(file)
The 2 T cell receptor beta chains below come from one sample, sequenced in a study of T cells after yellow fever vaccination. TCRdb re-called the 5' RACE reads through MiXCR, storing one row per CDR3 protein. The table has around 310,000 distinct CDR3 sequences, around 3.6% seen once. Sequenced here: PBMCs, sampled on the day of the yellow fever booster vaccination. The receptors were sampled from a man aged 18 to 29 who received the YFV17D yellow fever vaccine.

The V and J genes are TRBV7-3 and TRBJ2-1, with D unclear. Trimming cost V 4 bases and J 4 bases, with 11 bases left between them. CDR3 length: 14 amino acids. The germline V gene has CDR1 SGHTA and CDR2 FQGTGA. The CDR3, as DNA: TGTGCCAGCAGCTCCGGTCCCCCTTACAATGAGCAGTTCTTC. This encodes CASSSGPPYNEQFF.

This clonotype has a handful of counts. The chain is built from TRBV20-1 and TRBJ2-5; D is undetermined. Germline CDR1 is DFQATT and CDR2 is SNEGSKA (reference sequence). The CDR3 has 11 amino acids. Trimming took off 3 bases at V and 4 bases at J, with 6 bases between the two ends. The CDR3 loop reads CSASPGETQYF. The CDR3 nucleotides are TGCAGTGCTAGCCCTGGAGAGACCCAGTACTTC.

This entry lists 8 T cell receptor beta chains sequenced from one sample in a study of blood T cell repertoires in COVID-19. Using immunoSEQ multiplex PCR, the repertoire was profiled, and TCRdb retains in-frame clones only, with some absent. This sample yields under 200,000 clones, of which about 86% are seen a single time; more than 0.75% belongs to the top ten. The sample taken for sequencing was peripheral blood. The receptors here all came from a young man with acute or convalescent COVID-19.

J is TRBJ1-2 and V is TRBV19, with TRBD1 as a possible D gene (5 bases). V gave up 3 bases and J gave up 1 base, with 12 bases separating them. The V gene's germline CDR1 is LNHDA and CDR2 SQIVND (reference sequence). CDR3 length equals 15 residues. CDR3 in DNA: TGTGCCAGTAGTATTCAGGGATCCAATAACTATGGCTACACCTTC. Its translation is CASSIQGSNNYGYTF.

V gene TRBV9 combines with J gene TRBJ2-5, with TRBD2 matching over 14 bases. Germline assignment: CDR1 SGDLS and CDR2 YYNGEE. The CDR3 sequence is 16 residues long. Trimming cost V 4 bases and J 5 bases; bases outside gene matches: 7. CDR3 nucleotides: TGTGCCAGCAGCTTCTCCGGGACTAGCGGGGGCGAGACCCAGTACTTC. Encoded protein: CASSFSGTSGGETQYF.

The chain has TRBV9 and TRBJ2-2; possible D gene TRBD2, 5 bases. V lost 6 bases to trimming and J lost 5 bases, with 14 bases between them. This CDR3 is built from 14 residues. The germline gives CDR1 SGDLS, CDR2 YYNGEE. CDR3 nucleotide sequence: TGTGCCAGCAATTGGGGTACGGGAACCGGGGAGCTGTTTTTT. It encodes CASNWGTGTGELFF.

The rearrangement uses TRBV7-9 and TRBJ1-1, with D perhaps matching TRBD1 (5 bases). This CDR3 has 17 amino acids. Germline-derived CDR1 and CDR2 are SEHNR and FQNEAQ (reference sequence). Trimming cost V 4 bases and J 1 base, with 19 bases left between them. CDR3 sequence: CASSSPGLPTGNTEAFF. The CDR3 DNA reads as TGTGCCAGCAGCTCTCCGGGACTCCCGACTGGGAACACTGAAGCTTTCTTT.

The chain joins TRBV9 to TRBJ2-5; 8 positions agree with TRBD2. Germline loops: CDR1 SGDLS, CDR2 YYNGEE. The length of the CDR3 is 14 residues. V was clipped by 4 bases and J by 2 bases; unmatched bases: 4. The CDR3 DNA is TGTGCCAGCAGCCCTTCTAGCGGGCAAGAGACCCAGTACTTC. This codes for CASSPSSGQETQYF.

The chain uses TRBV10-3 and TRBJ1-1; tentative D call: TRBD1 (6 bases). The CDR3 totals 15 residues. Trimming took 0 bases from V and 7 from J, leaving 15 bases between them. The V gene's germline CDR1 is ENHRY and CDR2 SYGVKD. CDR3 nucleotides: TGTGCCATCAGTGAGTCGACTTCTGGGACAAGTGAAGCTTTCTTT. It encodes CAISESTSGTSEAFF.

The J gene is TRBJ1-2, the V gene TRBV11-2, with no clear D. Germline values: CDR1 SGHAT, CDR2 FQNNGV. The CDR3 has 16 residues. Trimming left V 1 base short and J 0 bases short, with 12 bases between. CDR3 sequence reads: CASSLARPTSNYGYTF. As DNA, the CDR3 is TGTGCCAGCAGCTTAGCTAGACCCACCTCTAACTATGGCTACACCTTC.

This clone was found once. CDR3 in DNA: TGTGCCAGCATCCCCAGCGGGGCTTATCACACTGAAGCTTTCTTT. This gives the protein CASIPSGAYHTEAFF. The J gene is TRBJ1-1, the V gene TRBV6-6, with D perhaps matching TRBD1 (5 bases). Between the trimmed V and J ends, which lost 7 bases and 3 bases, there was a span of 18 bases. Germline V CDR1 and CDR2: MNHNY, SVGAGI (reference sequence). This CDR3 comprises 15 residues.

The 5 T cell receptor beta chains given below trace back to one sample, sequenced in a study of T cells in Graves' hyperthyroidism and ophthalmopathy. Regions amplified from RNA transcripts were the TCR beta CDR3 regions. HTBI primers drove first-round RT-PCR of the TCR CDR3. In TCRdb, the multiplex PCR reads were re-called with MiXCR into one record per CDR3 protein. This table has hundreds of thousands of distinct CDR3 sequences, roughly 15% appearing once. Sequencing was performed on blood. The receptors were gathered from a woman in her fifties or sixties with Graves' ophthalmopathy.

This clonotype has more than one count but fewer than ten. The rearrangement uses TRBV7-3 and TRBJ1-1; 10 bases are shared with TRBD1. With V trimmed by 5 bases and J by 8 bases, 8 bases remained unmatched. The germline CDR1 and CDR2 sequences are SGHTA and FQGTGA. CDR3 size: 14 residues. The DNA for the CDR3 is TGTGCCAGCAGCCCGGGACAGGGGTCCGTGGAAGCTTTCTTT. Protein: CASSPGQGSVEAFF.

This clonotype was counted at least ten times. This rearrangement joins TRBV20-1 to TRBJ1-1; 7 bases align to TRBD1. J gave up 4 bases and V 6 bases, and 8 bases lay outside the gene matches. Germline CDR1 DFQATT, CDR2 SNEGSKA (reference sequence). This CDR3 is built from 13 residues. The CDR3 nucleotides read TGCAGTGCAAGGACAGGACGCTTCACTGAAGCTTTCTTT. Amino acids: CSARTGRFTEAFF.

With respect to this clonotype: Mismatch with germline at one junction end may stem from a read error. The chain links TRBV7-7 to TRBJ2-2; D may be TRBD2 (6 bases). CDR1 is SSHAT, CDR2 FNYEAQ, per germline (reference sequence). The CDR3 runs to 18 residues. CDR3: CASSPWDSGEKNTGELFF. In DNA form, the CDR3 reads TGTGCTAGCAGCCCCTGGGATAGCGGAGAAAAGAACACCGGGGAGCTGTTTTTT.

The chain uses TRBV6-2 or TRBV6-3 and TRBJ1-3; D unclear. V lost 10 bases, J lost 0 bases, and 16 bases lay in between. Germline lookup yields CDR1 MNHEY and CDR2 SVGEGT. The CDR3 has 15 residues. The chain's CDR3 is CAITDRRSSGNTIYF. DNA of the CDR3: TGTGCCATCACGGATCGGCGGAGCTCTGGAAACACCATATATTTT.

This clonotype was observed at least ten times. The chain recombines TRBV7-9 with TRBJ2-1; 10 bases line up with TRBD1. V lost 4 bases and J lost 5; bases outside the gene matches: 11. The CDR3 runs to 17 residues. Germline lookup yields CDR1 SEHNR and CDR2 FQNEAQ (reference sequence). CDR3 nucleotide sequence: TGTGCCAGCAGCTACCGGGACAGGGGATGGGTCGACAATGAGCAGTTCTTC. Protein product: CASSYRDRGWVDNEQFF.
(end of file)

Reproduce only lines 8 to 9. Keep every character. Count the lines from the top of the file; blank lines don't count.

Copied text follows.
The rearrangement uses TRBV7-9 and TRBJ1-1, with D perhaps matching TRBD1 (5 bases). This CDR3 has 17 amino acids. Germline-derived CDR1 and CDR2 are SEHNR and FQNEAQ (reference sequence). Trimming cost V 4 bases and J 1 base, with 19 bases left between them. CDR3 sequence: CASSSPGLPTGNTEAFF. The CDR3 DNA reads as TGTGCCAGCAGCTCTCCGGGACTCCCGACTGGGAACACTGAAGCTTTCTTT.

The chain joins TRBV9 to TRBJ2-5; 8 positions agree with TRBD2. Germline loops: CDR1 SGDLS, CDR2 YYNGEE. The length of the CDR3 is 14 residues. V was clipped by 4 bases and J by 2 bases; unmatched bases: 4. The CDR3 DNA is TGTGCCAGCAGCCCTTCTAGCGGGCAAGAGACCCAGTACTTC. This codes for CASSPSSGQETQYF.